This means, however, that YOU, (you being the general "you") being the one who resides on the single-sex campus, must take up the initiative, usually. The days of Smith being strongly tied to Yale as Wellesley was and is tied to Harvard are over. The Smithie is most likely going to have to get up off her butt and go to another campus. If a large portion of your time is spent on campus, you are probably not going to meet very many boys. The boys you do meet will either be ones in your class, who may probably be (a) socially awkward and hoping to have girls throw themselves at them, (b) in high school, (c) someone's boyfriend (d) some combination thereof or they will be the ones at a house party, who are probably (a) drunk (b) high (c) looking for a quick hookup or (d) some combination thereof.

    However, there was that girl who met her now boyfriend of 7 or so months on the PVTA.

    Anyway, during the times when you are not looking for any significant or long term relationship, meeting men at Smith becomes much easier. It requires a little bit more effort when you are looking for a relationship, serious or otherwise. I usually tell prospies that there are a variety of nice, respectable, moderately intelligent, men in the Valley, but, it is harder to find an incredibly attractive, funny, smart, amiable boy who is not obsessed with being a player or screwing anything with a skirt in sight.

    However, my view of this, having talked to friends about their dating experiences in co-ed schools, is that it's like that in most colleges, co-ed or not. The difference here is that you, the general you, is going to have to take the first step. When on campus, men will usually not approach you, this being because they are intimidated by you either because (a) they are worried you are a lesbian, (b)they are worried you are a frigid, b*tchy "feminist" maneater or (c) because you really are intimidating, either because of ambition, intelligence or, of course, ravishing beauty and all that jazz, etc.

    You will still overhear those conversations (or participate in those conversations) that took place in highschool and take place in college: "well, god, I like him. but do I like, like him? is it worth it? does he like me? will he use me? Is he leading me on? Am I leading him on?"

    What happens on the dating scene here that does not happen elsewhere (or at least, not as fast or not as much), I think, is that you learn to be at least a little bit aggressive. You learn how to make friends more easily. You learn to network those friends and create a network that spreads across all five campuses. You learn to get involved and how to navigate the complicated perceptions of each other that students in each of the Five have of each other. You learn to break those stereotypes and you learn (sort of, because you will never REALLY understand fully) how the average college boy thinks. You will learn that many guys are really actually awkward and do not know how to be a savvy dater. You will learn to be a better judge of character, faster. You learn, in short, many of the things that you will need to know to live successfully in the "real world".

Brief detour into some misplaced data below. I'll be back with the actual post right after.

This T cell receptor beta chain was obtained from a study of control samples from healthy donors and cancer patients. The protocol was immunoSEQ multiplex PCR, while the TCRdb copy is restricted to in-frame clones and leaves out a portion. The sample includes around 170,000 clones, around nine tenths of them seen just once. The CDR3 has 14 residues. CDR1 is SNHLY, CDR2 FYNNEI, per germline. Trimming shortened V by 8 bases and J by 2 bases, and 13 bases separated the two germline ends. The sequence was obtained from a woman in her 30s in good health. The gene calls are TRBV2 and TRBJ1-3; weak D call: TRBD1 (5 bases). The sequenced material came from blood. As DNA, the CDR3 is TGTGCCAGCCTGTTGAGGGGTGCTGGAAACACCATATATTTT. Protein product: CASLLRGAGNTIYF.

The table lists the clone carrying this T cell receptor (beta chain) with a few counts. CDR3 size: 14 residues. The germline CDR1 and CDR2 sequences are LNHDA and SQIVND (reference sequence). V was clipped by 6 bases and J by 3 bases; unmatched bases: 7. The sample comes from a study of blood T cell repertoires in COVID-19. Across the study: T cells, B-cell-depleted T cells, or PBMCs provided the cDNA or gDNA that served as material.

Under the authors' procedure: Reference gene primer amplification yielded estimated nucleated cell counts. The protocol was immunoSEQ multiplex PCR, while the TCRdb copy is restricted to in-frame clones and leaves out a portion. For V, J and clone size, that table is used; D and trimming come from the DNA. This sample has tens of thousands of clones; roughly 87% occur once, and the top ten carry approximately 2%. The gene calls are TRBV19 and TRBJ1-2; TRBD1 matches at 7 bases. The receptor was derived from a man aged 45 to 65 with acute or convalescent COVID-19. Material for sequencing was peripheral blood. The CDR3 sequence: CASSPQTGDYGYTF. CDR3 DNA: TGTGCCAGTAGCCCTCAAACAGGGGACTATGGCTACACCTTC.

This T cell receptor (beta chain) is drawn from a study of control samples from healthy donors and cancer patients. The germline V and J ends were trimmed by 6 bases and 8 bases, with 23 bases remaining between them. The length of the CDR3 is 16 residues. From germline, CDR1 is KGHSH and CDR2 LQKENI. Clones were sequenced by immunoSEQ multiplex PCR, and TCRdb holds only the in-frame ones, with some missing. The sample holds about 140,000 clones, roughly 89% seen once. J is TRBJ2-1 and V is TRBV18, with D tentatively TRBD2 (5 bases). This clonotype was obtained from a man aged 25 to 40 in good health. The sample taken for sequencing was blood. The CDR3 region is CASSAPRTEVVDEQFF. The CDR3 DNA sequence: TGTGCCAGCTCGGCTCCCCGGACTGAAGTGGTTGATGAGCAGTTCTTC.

• minimini Registered User Posts: 26,431 Senior Member
    "I don't think there's a single study that has been done about sexual orientation and the American population that has not or cannot be disputed."

    I can dispute anything, so that is definitely a fair comment. However, as I work in the social services arena, and worked at the state level on the delivery of HIV/AIDS-related services, and chemical dependency services for racial, ethnic, and sexual preference minorities, I can tell you that we not only take these surveys seriously, we ACT upon them in the distribution of funds, and in the planning and execution of activities.

    Survey methodology is far from it infancy. We know how to test for validity, reliability, correct for sample distribution, check for question and questioner bias, and replicate. Do we refine these methodologies all the time? You bet. But the plea of ignorance is a copout - we actually know quite a lot.
This discussion has been closed.